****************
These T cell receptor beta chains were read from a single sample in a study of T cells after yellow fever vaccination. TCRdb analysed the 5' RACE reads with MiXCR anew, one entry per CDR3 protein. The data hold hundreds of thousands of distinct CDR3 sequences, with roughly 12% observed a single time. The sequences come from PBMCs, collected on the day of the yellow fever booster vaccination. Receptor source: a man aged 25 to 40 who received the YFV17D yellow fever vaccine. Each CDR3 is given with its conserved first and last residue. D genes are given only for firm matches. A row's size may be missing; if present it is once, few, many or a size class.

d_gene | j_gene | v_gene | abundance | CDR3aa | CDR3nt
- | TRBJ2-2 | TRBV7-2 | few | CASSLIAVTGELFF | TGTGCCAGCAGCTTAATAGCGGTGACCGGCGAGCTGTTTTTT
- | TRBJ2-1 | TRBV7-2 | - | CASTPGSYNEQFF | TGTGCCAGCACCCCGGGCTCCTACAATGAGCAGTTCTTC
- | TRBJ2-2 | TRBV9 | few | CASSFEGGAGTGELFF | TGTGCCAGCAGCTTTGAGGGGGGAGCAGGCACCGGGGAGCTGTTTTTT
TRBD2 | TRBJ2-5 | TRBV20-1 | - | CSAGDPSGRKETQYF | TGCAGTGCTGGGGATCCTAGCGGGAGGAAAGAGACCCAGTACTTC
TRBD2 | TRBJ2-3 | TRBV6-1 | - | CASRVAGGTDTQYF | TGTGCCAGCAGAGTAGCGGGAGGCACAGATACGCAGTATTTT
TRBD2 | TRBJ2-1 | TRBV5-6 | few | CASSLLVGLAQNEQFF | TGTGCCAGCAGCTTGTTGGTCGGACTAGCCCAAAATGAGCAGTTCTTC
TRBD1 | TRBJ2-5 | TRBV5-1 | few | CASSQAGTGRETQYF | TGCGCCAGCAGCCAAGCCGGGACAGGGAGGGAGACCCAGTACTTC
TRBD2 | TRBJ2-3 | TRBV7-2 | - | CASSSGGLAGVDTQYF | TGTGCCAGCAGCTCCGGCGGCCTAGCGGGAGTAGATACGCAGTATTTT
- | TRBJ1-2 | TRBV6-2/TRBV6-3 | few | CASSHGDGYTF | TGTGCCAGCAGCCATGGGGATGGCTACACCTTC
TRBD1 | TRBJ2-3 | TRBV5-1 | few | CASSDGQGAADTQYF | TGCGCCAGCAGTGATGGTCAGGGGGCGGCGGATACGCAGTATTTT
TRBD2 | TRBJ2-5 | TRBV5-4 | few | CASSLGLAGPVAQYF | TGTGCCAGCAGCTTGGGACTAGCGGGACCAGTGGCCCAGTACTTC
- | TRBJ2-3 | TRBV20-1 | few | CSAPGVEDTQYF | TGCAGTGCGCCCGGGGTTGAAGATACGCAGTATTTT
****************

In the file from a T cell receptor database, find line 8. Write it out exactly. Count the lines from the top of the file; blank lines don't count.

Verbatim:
TRBD2 | TRBJ2-1 | TRBV5-6 | few | CASSLLVGLAQNEQFF | TGTGCCAGCAGCTTGTTGGTCGGACTAGCCCAAAATGAGCAGTTCTTC